Today I woke up on the wrong side of the bed. It's the same side I roll out of every morning. But today, it was accompanied by whining children's cries for "apple juice", "chocolate milk", "she keeps bothering me", and "I'm wet".
I staggered to the kitchen as I stripped one child of their moist pajamas, and simultaneously stirred chocolate milk. I promise you, any given day looks like a well practiced cirque de sole act.
Except it's not. Any stay at home mom with four very small children will tell you she's mostly winging it- and if she doesn't, she's lying and needs to repent.
After serving breakfast, the laundry that was a manageable pile with an end in sight, grew like the grinch's heart in size in just a matter of a few moments. Teaghan switched her tutu for the 6th time, and Wesley had wet his pants. Three of four had changed multiple times already and it wasn't even 9:30! Today was going to be great, the laundry was telling me so.
Most days as a homeschooling mom, it's exciting to watch your kid learn and grow in academic skill. Today I wanted to crawl in a hole and pretend I didn't know how to add myself. Instead, I gave myself a silent 5th pep-talk, and gathered the things for the morning. Instead of starting a new concept, I thought we would just review since my mind wasn't even properly functioning at this point, and I hadn't yet poured a first cup of coffee.
The worksheet had problems numbered 1-6, even though it lied because there after 1 was an a, b, c, d problem. (I always hated that in school and somehow the worksheet brought up all those resentful feelings from years ago when I was learning arithmetic too.)
"Ok, all you're doing today is making 10! Isn't that easy! You can use your fingers, or the abacus, or marbles or whatever. This first one says _+6=10. If I have 6 fingers, how many more do I need to make 10?"
For some reason, today of all days, McKenna said 2. And she kept guessing every other number in the entire astronomical universe-except for 4. She was almost in tears. At that point, I already was. A long and exasperating morning was becoming longer and more taxing than an audit by the IRS.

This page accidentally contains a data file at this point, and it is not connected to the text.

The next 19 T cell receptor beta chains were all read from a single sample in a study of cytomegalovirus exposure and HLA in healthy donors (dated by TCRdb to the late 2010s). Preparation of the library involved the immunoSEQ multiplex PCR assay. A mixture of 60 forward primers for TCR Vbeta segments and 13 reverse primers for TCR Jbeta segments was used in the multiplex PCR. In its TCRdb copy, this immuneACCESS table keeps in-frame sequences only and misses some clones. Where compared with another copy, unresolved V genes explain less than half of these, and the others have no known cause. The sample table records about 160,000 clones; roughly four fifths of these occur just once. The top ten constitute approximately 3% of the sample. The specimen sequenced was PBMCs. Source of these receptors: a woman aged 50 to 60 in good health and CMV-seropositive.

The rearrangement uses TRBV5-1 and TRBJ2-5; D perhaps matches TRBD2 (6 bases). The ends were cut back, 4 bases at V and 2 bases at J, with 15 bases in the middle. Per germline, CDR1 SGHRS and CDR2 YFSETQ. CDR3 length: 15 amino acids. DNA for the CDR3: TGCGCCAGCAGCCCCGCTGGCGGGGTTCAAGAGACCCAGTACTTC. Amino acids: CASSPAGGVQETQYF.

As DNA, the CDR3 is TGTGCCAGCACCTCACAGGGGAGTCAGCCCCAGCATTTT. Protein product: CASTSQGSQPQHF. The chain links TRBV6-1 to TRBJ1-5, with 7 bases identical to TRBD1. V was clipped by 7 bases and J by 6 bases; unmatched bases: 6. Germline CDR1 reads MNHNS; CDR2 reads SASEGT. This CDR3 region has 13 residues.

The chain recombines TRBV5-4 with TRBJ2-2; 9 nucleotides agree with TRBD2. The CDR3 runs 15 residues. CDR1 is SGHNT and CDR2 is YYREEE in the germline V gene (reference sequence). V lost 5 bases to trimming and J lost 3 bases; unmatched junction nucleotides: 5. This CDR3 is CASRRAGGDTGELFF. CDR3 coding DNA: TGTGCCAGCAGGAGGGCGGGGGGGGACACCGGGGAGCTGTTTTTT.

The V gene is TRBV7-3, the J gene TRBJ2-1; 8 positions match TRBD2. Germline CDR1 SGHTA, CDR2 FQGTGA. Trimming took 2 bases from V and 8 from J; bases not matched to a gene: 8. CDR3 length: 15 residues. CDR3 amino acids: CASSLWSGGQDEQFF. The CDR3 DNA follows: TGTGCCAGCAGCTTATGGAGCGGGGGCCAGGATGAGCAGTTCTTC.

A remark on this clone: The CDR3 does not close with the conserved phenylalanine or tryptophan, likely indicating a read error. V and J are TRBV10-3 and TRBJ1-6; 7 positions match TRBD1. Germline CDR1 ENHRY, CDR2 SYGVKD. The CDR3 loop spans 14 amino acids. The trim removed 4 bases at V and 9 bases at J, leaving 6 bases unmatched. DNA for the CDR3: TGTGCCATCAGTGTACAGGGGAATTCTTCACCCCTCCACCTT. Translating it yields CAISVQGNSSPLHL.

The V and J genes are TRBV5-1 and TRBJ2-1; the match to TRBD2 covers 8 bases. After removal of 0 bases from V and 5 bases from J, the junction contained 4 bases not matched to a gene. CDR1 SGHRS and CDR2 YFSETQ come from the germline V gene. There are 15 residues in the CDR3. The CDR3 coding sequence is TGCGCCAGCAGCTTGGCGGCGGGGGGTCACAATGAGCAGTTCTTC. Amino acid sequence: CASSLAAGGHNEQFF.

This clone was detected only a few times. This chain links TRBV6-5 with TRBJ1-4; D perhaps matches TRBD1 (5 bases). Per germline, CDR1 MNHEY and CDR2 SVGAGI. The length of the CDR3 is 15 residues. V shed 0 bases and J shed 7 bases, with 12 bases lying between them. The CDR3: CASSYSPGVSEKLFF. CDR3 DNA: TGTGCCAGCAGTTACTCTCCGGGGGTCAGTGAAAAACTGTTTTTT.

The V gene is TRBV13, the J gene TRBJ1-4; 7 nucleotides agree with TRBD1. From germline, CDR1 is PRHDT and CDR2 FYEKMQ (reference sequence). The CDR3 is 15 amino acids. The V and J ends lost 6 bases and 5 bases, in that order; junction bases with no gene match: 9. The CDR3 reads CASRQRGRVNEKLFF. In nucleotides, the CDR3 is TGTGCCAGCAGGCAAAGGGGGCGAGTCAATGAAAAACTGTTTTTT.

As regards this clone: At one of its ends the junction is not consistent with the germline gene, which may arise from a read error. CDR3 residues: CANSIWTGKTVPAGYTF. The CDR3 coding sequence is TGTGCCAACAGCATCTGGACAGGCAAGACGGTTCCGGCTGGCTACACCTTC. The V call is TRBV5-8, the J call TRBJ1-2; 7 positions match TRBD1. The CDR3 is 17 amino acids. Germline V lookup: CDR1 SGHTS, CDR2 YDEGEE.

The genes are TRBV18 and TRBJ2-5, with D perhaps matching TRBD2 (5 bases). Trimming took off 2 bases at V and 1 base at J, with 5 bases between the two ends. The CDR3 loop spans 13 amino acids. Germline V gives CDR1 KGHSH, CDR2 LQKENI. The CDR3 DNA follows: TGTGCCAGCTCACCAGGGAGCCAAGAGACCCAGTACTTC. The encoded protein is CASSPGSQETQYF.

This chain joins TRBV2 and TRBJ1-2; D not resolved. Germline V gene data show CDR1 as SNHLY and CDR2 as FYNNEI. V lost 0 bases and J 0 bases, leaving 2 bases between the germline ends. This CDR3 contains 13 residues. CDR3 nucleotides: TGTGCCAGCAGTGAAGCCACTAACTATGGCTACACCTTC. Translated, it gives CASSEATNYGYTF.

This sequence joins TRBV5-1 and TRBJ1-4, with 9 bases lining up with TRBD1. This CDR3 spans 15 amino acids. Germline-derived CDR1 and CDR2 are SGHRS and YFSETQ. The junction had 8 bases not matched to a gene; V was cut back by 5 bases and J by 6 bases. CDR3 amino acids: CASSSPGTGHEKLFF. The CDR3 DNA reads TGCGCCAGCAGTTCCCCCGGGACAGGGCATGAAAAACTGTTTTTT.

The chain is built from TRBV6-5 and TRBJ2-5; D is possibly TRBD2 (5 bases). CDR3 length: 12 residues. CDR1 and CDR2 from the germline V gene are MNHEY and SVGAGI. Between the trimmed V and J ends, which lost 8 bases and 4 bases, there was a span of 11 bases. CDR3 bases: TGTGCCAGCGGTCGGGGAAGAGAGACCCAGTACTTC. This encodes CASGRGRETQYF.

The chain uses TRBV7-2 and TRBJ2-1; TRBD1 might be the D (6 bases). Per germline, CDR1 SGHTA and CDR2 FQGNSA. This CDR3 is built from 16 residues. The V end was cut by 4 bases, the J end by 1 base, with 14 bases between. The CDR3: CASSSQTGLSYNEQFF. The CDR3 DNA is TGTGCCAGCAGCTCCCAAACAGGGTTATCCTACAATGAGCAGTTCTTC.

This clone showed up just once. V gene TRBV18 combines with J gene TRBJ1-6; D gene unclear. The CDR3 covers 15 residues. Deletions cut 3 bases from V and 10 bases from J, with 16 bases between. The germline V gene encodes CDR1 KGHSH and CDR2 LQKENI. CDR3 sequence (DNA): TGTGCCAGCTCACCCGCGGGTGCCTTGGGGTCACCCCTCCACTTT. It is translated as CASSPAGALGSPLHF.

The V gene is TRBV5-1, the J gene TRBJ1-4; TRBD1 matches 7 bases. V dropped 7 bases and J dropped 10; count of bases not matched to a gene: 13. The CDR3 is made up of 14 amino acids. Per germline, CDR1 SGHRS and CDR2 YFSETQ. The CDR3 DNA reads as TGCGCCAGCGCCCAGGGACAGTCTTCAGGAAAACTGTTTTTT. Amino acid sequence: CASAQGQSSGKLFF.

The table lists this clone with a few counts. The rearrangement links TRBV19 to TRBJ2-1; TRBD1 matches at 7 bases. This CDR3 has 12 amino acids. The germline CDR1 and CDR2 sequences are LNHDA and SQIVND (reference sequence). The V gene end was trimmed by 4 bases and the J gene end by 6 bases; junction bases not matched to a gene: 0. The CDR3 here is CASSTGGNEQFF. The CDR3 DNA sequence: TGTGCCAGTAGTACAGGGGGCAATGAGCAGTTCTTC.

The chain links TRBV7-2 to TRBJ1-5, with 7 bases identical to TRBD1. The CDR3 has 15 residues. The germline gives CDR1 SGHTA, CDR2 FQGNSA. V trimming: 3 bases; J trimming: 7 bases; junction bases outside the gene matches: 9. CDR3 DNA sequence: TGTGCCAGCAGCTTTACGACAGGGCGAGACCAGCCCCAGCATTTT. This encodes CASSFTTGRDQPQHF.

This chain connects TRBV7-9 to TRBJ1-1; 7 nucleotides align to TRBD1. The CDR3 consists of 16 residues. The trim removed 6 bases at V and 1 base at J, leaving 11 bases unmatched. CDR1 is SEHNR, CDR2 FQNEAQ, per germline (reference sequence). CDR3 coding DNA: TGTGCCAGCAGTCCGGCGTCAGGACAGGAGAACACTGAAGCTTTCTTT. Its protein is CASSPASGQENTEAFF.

I told her to take a break - because clearly I- I mean she - needed one. I went to the kitchen, leaving basic arithmetic behind me like a bad dream.
I love to cook. It's soothing. And decided to start dinner since it would be one thing I could accomplish all morning without a hiccup. It was something I could do alone. Which is a big deal. For me. On a morning like this.
I took the roast from the fridge- I was already winning because I remembered to take it out of the freezer the day before. Grabbed the Dutch Oven from the drawer, and CRASH!
A lid for a giant spaghetti lot was hanging onto the Dutch oven lid, and apparently playing hide-and-go-seek with me- today of all days. It fell and hit the tile and glass went flying. Not in large pieces like a dinner plate or cup. Shards and splintering pieces.
It was my day, my attitude, my joy in a picture, personified, and scattered all over my kitchen floor.
I could feel glass settling in my toes, in my comfy pajama pants, in my soul.
Paco started sweeping. He probably knew if I had to do it right then, I would have sat in it to sulk instead.
I got in the shower and cried. The water would hide my tears, from whoever would see me there. Even though I was alone. I turned around to get out and dry off, and thought I'd emotionally "reset" somehow in the running water.
And there was Adalynn. Fully clothed. And fully drenched. She had, unbeknownst to me during my pitty party, joined me in the shower.
I wish I could say the day got better. But I'm sitting here, during "nap" time, and all four children are talking. All four are awake. And all four will need something in another sentence or two.
The point is, this day, is like any other day. It's full of terrible things and awful moments. As a mom, there's never an "easy" day. What is easy is His yoke. His burden. His load. Which He trades for mine, willingly at any moment- if only I'm willing to let mine go.
I think as moms we think we have to carry it all. And sometimes, our families depend on us doing so. But in the moments when we forget who is carrying us, we become withered, and drained, and exasperated.
I've wasted the afternoon on me. I didn't do dishes. I didn't clean up lunch. I didn't even start on that laundry.
But I sat, and got ahold of the One who holds my heart, and it's made all the difference. It doesn't mean I won't be frustrated in half an hour, or that I won't want to cry when McKenna tries her schoolwork again. It just means I can keep going, for just a moment longer, for today. He's given me everything. EVERY stinking thing for life and for godliness. And I can't ignore His giving and expect to give Him all of me too. I either get Him, and lose myself, or I have all of me and none of Him.
Be encouraged, that today, He wants you. He wants all of you. The messy, frustrated, disheveled and angry you. The one who is weeping and yelling and shattered like glass into a million pieces- and He wants to trade you His best - just because He loves you.
Kudos to all the moms who are making it happen today. Whatever "it" is, let Him be a part. The shower won't fix it. The right words from your husband or kids won't fix it. A glass of wine at the end of the day won't fix it either. Only Jesus can reset the mess and make it worth it all.